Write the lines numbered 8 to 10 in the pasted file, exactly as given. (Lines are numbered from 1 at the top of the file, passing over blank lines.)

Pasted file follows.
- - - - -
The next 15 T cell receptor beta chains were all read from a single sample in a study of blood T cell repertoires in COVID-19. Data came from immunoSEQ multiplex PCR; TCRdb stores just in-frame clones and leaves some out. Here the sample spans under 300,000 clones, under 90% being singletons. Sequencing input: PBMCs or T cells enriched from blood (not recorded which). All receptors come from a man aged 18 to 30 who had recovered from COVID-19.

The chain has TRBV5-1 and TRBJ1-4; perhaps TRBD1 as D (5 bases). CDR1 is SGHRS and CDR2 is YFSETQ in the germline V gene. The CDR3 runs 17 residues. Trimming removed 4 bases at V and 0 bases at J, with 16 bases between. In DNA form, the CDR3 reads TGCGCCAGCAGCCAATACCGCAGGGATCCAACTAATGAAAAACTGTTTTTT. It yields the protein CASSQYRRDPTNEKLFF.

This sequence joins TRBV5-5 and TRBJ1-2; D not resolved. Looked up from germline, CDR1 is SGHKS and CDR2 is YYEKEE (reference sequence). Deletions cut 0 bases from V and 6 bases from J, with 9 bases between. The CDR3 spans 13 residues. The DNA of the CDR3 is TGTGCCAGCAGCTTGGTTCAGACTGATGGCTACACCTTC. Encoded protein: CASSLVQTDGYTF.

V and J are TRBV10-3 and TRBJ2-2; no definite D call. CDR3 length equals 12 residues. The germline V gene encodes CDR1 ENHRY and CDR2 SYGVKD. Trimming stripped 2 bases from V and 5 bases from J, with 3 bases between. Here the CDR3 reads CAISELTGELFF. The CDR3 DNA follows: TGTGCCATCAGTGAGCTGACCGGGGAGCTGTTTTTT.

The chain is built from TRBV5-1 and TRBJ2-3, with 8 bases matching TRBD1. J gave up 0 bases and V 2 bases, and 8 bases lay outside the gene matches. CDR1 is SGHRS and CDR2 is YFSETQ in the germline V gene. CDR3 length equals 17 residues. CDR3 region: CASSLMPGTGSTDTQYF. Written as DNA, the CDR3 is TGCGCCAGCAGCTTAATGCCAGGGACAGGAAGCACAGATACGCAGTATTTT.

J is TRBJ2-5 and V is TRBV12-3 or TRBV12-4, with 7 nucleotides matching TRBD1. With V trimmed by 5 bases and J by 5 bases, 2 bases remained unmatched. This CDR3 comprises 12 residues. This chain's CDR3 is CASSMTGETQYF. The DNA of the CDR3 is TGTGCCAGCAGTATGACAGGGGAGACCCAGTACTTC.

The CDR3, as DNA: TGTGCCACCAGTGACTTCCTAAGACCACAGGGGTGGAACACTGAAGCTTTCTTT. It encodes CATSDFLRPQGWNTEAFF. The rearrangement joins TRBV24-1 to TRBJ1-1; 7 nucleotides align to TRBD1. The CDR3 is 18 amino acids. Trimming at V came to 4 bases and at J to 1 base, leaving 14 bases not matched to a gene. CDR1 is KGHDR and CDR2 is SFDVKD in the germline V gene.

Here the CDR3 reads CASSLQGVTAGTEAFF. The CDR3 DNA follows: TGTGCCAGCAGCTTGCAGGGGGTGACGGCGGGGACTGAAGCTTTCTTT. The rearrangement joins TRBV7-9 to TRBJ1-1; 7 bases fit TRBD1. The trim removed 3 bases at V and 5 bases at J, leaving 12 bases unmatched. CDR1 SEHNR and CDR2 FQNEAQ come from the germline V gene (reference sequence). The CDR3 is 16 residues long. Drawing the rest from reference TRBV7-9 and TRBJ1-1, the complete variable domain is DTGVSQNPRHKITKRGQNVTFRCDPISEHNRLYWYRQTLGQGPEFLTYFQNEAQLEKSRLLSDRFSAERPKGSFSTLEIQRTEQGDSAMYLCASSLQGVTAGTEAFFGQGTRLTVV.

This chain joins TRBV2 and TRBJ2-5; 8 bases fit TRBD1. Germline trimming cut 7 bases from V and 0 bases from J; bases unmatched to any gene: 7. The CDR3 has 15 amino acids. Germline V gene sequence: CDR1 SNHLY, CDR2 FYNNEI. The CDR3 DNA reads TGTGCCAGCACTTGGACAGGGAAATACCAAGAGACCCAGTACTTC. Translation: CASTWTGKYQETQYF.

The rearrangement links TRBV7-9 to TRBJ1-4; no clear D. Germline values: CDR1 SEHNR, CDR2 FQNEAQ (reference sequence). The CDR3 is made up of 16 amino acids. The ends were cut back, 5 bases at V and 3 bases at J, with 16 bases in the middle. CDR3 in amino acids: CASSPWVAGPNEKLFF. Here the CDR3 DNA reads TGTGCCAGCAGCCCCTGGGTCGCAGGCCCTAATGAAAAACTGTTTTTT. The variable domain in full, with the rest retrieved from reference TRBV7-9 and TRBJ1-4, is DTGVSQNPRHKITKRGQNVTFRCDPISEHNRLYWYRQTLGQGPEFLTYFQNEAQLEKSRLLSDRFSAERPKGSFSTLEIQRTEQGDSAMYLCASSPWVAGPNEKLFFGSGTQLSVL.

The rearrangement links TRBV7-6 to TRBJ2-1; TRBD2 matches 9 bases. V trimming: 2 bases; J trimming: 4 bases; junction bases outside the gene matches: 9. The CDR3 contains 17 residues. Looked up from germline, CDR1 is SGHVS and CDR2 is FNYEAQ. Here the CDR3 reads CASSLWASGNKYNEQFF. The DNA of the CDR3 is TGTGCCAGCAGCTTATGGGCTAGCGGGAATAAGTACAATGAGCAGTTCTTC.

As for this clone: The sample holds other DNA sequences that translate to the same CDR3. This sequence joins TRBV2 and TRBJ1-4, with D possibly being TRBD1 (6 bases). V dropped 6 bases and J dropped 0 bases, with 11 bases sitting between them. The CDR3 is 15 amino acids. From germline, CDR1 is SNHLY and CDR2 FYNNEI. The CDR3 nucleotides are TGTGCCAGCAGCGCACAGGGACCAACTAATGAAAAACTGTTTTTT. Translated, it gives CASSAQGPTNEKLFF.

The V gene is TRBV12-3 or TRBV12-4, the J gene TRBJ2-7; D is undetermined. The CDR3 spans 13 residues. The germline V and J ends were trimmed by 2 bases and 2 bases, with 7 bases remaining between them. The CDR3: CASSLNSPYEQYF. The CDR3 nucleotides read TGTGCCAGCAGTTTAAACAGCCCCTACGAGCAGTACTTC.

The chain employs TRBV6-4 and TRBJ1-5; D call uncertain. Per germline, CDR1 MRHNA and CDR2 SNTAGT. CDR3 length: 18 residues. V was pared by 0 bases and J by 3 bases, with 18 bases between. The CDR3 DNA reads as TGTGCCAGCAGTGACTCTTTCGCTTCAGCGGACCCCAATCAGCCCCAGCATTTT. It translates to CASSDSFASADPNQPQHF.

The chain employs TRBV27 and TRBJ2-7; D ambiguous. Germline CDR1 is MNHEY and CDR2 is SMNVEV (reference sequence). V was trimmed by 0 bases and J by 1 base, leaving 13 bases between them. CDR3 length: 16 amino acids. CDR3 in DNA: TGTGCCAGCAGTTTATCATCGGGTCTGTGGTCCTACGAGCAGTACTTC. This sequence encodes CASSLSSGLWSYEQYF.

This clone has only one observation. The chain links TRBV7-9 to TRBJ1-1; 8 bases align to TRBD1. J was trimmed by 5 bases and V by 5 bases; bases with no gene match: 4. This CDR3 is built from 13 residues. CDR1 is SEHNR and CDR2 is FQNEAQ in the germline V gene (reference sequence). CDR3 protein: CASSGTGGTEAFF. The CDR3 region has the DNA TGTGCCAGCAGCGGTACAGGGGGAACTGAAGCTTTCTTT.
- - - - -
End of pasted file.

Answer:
Here the CDR3 reads CASSLQGVTAGTEAFF. The CDR3 DNA follows: TGTGCCAGCAGCTTGCAGGGGGTGACGGCGGGGACTGAAGCTTTCTTT. The rearrangement joins TRBV7-9 to TRBJ1-1; 7 bases fit TRBD1. The trim removed 3 bases at V and 5 bases at J, leaving 12 bases unmatched. CDR1 SEHNR and CDR2 FQNEAQ come from the germline V gene (reference sequence). The CDR3 is 16 residues long. Drawing the rest from reference TRBV7-9 and TRBJ1-1, the complete variable domain is DTGVSQNPRHKITKRGQNVTFRCDPISEHNRLYWYRQTLGQGPEFLTYFQNEAQLEKSRLLSDRFSAERPKGSFSTLEIQRTEQGDSAMYLCASSLQGVTAGTEAFFGQGTRLTVV.

This chain joins TRBV2 and TRBJ2-5; 8 bases fit TRBD1. Germline trimming cut 7 bases from V and 0 bases from J; bases unmatched to any gene: 7. The CDR3 has 15 amino acids. Germline V gene sequence: CDR1 SNHLY, CDR2 FYNNEI. The CDR3 DNA reads TGTGCCAGCACTTGGACAGGGAAATACCAAGAGACCCAGTACTTC. Translation: CASTWTGKYQETQYF.

The rearrangement links TRBV7-9 to TRBJ1-4; no clear D. Germline values: CDR1 SEHNR, CDR2 FQNEAQ (reference sequence). The CDR3 is made up of 16 amino acids. The ends were cut back, 5 bases at V and 3 bases at J, with 16 bases in the middle. CDR3 in amino acids: CASSPWVAGPNEKLFF. Here the CDR3 DNA reads TGTGCCAGCAGCCCCTGGGTCGCAGGCCCTAATGAAAAACTGTTTTTT. The variable domain in full, with the rest retrieved from reference TRBV7-9 and TRBJ1-4, is DTGVSQNPRHKITKRGQNVTFRCDPISEHNRLYWYRQTLGQGPEFLTYFQNEAQLEKSRLLSDRFSAERPKGSFSTLEIQRTEQGDSAMYLCASSPWVAGPNEKLFFGSGTQLSVL.